When I think of these peak experiences in my own life it is quickly apparent that they have occurred while engaged in recreational pursuits. Is this the only arena in which these kinds of experiences manifest themselves? I doubt it. Perhaps a closer look at the experiences might reveal common threads or elements.
Several years ago I had the privilege of singing Handel’s “Judas Macabaeus.” This is a truly beautiful choral work which recounts the story of Judas Macabaeus’ leadership of Israel to freedom from Syria. I don’t read braille music so I had to braille the entire work using a kind of musical shorthand I have developed over the years. A great deal of the work I had to simply memorize. I spent many many hours with the music outside of formal rehearsals. During the last performance I felt as one with the other individuals who were singing this marvelous work. I had memorized the final chorus and so was not distracted by having to read my braille. I could, rather, completely concentrate on the experience of the music. As we sang the words of the final chorus, “Alleluia, Amen,” it seemed as though that chorus was a benediction for me personally. It felt so good and right to have reached this final chord with the other 100 performers and to hear “Bravo” being shouted from the audience. We had worked for four months to reach this moment of completion. The term, “satisfied grin,” might have acquired a new meaning that day.
Another “I was REHABILITATED” moment came in the summer of 1999. ACB of Maine had a purely fun filled weekend at a local YWCA camp. There were many activities in which we participated over the course of the weekend. Swimming, canoeing, and tandem bicycling among them. It rained off and on during the entire weekend so we had a number of games including adaptive ping pong, Bop It, and Henry which could be played indoors. The activity which prompted me to write this article was the high ropes course. The ropes course took place in a clearing in the woods surrounded by tall trees. It consisted of three challenges or courses to be completed. Each participant wore a climbing harness and helmet and was belayed by someone on the ground who was experienced in safe climbing techniques. A belay consists of a rope attached to the climber’s harness which runs up through a pulley secured above the climber and then back to the belayer on the ground. The belayer holds the rope in such a way that if the climber falls he or she will only drop a few feet and then will be caught by the rope and prevented from falling any farther.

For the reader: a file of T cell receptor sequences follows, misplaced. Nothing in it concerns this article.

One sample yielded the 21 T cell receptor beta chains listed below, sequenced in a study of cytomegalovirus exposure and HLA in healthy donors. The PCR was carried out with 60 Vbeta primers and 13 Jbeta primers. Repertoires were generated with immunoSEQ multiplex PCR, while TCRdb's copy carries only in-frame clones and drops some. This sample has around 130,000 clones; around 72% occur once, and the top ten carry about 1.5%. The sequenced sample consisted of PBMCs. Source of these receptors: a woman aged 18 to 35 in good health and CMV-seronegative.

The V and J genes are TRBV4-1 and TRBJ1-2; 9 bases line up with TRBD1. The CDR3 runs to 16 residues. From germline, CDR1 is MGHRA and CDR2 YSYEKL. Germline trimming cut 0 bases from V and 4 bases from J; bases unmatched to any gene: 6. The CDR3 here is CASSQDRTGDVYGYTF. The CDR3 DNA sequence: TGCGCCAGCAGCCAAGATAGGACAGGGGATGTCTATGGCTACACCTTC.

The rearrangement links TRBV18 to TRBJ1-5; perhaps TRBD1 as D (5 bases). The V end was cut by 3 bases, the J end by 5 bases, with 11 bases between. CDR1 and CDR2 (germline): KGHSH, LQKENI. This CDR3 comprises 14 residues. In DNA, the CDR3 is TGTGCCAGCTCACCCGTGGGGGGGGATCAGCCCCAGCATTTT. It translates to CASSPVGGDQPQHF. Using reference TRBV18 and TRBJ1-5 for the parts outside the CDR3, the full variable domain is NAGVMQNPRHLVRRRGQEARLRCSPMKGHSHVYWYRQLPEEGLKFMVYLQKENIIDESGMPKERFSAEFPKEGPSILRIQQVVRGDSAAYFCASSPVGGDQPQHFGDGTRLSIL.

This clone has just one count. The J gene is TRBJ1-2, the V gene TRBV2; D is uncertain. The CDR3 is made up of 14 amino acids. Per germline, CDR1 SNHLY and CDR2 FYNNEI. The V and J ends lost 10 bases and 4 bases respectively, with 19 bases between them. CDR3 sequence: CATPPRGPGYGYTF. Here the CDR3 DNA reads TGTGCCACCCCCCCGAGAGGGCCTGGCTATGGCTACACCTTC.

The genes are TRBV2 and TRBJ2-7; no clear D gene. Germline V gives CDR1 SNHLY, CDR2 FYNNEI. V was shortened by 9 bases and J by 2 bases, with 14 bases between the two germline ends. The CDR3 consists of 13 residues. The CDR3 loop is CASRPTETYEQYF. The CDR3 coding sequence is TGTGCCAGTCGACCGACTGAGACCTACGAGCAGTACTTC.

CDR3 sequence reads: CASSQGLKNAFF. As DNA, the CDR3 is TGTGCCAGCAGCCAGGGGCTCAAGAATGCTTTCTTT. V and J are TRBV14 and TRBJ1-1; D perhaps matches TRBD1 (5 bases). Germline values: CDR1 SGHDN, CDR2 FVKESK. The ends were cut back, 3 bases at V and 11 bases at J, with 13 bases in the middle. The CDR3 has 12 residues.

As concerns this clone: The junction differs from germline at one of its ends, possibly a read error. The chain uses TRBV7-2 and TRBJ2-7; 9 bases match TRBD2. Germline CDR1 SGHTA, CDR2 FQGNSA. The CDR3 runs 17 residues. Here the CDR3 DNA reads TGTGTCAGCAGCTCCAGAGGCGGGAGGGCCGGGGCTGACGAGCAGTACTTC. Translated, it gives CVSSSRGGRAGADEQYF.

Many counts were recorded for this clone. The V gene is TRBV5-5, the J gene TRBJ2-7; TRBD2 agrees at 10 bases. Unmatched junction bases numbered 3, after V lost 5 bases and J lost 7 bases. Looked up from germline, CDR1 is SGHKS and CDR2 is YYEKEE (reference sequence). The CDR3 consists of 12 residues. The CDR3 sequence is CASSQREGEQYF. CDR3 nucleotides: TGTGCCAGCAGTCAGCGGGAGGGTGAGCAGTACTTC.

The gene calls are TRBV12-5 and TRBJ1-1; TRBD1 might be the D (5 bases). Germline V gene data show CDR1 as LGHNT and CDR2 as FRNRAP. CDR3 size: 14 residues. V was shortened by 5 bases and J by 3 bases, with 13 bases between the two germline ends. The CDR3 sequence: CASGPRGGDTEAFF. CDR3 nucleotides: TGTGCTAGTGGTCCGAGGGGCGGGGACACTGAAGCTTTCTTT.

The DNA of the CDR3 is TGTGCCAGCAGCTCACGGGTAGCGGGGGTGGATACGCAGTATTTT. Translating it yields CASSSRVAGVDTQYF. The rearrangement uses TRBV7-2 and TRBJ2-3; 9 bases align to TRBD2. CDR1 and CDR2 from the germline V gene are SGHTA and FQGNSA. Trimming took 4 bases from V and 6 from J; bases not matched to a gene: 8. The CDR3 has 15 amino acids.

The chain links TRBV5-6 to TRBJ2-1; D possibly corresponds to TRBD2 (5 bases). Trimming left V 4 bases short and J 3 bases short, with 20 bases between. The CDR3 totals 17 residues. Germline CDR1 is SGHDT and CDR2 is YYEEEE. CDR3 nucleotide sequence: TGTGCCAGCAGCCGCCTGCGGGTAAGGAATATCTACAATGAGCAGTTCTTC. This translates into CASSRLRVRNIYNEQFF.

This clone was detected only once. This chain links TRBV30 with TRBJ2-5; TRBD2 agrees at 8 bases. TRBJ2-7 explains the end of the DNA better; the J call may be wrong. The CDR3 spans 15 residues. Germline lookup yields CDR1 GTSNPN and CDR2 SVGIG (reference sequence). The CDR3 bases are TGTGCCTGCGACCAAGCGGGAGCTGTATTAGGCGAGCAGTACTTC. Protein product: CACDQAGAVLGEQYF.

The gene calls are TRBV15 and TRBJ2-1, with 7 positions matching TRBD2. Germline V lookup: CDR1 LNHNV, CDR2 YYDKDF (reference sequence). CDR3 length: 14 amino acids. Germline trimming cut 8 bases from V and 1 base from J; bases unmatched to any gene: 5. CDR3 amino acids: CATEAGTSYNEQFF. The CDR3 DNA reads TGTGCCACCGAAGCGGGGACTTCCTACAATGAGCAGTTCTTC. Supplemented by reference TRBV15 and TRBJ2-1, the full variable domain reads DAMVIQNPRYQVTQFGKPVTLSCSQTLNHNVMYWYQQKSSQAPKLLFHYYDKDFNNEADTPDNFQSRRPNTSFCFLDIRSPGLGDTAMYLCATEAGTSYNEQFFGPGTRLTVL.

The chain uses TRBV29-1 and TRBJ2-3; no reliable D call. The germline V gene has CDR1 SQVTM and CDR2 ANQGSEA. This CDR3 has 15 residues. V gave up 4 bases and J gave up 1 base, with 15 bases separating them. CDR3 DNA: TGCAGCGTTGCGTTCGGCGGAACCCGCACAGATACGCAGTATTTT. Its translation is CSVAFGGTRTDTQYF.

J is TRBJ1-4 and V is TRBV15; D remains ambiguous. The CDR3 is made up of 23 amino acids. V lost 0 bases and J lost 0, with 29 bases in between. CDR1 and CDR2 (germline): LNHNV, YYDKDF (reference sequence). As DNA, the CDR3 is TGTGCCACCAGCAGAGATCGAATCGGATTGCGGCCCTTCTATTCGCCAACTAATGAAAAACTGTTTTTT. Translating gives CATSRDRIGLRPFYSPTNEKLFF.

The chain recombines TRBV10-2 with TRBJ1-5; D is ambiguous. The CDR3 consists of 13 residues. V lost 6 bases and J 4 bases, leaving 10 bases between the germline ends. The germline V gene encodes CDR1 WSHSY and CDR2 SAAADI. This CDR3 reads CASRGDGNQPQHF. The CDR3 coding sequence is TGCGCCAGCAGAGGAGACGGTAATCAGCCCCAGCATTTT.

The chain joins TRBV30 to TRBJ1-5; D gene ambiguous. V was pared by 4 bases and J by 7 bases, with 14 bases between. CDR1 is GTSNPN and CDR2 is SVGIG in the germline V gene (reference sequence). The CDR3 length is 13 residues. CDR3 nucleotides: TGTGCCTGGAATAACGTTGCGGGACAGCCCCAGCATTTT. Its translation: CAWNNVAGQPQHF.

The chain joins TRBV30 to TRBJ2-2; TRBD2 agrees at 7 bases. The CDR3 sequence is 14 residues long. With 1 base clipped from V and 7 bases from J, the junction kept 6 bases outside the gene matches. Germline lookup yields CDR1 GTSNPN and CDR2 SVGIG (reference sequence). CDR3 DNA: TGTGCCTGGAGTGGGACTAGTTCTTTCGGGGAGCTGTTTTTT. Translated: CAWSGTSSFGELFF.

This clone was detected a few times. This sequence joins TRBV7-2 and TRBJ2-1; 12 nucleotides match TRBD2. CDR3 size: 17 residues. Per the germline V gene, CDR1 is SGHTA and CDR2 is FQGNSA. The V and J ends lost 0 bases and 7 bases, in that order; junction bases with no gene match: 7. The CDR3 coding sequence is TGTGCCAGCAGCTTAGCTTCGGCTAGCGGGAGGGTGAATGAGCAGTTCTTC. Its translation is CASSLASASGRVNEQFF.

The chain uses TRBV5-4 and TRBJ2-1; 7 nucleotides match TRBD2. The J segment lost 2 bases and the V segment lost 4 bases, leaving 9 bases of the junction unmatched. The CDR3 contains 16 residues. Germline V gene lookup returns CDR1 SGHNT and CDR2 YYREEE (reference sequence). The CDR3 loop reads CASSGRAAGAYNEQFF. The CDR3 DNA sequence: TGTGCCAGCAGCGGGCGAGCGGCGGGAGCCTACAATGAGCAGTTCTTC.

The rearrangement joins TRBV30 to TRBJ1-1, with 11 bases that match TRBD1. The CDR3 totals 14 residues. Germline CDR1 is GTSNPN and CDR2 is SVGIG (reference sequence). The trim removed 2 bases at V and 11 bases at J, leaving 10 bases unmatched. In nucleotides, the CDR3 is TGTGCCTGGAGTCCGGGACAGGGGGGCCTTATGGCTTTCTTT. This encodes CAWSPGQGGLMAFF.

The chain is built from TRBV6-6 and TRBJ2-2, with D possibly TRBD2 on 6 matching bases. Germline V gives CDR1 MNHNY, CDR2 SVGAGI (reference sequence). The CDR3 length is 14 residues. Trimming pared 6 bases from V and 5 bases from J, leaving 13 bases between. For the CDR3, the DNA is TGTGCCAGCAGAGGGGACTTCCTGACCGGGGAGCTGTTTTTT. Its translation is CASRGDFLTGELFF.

The third course was the most difficult and this is the one that I’ll describe.
It started with a climb up a ladder to a height of about 8 feet. From there I had to move onto hand holds and foot holds which had been strategically placed up the trunk of the tree. When I say that they were strategically placed I don’t mean that they were placed for the convenience of the climber. Quite the contrary. It was quite a stretch to some of the anchors. As I began to climb the tree I reached directly above me to locate each successive anchor. They weren’t always there though. If I couldn’t locate an anchor directly above me I had to stretch my arms, one at a time, around to the sides of the tree in order to locate the next hand hold. Sometimes reaching the next foot hold required me to take all of my weight on my arms and execute a little hop to change feet on the foot hold. This maneuver was required when the next foot hold happened to be on the same side as the foot hold I was leaving. Afterwards several people asked if I found myself growing fatigued as I climbed higher and higher into the tree. On the contrary, I felt stronger and more confident with each upward movement.